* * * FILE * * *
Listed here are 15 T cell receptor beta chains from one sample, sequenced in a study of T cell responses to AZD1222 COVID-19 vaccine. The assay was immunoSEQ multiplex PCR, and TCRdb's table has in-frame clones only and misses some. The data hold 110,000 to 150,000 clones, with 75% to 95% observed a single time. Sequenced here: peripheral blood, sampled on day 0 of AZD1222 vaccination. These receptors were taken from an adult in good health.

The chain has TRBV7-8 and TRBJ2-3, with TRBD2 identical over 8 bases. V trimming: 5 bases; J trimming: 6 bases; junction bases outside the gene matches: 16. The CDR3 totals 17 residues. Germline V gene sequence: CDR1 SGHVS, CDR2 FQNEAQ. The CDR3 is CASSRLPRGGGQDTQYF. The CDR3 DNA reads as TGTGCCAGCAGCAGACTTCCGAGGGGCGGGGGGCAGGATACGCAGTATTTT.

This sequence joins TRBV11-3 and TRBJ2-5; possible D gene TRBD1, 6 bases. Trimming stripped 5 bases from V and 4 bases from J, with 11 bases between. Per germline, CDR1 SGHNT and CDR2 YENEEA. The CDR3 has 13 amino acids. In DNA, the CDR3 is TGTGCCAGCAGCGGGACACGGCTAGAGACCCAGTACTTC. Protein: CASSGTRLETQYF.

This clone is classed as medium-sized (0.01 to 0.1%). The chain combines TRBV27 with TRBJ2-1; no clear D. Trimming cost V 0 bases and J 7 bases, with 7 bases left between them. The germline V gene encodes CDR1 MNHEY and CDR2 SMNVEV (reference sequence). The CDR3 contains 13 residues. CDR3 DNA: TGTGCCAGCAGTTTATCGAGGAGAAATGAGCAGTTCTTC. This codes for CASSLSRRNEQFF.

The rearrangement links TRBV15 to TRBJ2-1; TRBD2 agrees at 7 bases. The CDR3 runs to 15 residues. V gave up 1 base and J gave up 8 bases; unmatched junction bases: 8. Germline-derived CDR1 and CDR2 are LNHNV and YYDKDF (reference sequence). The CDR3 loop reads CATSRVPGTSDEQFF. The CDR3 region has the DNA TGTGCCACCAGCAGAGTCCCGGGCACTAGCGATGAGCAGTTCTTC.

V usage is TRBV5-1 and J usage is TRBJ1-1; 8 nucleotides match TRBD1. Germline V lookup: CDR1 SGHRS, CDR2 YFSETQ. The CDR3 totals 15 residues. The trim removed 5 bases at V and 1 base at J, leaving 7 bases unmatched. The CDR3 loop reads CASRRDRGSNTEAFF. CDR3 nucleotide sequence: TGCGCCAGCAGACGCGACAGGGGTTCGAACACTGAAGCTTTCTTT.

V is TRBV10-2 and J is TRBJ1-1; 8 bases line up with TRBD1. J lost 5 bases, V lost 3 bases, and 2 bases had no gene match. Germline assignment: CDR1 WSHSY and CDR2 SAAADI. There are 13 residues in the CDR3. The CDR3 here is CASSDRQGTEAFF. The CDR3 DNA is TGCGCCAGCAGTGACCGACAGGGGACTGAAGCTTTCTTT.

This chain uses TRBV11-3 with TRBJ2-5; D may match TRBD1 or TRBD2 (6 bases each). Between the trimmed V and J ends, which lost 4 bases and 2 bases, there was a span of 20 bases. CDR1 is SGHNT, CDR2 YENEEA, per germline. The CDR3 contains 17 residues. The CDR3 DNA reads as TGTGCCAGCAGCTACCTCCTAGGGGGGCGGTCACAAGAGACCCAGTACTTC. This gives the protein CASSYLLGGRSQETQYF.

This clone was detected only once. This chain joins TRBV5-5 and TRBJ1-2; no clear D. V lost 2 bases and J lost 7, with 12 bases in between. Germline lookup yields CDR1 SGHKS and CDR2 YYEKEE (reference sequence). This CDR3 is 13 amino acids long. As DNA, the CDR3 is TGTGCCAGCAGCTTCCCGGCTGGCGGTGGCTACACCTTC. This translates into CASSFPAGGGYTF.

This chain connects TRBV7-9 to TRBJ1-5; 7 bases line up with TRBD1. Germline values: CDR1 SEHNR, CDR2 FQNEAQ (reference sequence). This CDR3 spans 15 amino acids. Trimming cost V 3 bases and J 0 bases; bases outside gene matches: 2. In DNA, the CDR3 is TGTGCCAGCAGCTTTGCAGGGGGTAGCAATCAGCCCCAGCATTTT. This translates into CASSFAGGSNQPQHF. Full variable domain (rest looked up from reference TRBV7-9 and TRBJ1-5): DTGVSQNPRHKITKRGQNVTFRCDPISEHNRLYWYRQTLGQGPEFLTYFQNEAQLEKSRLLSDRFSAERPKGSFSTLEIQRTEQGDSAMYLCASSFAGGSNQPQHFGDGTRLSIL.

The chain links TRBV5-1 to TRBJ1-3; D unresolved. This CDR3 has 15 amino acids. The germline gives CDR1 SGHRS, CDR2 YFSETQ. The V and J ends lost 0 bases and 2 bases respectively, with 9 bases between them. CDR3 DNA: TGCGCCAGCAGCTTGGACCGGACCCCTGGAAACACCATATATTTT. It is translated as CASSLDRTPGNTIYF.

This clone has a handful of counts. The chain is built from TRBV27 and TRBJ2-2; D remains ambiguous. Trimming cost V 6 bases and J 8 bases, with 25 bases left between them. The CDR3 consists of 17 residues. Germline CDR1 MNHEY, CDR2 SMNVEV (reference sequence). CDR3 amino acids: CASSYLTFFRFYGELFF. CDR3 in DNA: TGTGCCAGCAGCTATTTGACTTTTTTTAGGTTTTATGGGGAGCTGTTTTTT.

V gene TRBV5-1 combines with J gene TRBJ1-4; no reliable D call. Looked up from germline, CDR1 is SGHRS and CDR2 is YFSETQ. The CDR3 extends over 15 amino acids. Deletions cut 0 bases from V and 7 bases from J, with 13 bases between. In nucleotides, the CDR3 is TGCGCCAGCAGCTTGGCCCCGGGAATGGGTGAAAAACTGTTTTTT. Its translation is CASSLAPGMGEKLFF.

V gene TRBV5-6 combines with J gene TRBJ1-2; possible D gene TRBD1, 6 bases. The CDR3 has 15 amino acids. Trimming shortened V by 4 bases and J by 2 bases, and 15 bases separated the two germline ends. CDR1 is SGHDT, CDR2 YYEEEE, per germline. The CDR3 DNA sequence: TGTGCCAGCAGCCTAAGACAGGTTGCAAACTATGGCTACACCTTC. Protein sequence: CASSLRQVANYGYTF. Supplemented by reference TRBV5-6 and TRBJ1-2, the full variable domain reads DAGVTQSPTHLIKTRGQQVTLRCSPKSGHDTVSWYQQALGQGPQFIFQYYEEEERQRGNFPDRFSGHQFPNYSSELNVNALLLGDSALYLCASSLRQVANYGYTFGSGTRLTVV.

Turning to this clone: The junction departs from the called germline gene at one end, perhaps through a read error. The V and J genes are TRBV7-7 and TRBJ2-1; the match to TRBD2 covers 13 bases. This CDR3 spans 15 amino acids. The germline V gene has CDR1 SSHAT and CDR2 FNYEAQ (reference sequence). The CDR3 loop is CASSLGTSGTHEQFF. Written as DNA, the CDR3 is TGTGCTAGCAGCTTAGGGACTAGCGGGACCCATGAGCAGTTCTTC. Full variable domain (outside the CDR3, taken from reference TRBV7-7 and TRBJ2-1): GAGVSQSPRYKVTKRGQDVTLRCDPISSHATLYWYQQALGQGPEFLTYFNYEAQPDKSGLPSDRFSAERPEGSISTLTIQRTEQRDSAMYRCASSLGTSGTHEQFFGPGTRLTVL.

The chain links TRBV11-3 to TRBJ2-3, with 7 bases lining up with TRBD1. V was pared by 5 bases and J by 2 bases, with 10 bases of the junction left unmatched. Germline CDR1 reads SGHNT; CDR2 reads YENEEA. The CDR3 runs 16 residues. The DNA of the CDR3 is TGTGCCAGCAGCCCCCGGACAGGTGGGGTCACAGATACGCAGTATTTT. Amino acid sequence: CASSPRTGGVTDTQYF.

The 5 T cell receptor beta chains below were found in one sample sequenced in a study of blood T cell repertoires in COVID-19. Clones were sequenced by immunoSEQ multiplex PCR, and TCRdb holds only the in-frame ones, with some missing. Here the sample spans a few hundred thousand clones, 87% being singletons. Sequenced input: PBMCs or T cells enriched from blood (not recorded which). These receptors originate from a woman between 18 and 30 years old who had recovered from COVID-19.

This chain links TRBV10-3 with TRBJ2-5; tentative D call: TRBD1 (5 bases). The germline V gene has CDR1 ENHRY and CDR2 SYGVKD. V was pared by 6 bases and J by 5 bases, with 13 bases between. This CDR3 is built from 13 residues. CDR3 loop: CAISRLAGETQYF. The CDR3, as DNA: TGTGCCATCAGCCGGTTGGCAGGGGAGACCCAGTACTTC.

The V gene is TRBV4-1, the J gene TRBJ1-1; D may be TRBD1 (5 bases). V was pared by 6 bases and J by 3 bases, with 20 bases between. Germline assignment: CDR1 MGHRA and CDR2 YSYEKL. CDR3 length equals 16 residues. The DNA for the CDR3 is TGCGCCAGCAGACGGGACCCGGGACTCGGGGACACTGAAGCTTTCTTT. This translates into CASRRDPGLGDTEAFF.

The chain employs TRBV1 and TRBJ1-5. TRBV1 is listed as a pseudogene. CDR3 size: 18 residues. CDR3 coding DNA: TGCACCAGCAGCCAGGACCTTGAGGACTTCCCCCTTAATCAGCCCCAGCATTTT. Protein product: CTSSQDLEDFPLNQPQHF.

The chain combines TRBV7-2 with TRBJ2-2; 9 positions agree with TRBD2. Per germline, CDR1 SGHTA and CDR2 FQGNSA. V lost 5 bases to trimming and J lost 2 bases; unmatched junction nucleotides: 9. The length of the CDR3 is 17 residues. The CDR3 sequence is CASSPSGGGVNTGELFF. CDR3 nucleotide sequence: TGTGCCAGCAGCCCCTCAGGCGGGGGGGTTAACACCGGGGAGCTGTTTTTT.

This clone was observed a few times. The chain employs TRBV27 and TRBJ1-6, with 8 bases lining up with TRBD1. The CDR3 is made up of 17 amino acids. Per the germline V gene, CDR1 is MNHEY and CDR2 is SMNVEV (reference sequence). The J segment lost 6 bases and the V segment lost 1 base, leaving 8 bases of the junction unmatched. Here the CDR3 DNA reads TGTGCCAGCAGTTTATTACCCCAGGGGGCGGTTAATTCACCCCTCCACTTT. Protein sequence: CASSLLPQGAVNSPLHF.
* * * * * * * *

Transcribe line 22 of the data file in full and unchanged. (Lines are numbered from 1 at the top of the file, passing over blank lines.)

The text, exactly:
This clone was observed a few times. The chain employs TRBV27 and TRBJ1-6, with 8 bases lining up with TRBD1. The CDR3 is made up of 17 amino acids. Per the germline V gene, CDR1 is MNHEY and CDR2 is SMNVEV (reference sequence). The J segment lost 6 bases and the V segment lost 1 base, leaving 8 bases of the junction unmatched. Here the CDR3 DNA reads TGTGCCAGCAGTTTATTACCCCAGGGGGCGGTTAATTCACCCCTCCACTTT. Protein sequence: CASSLLPQGAVNSPLHF.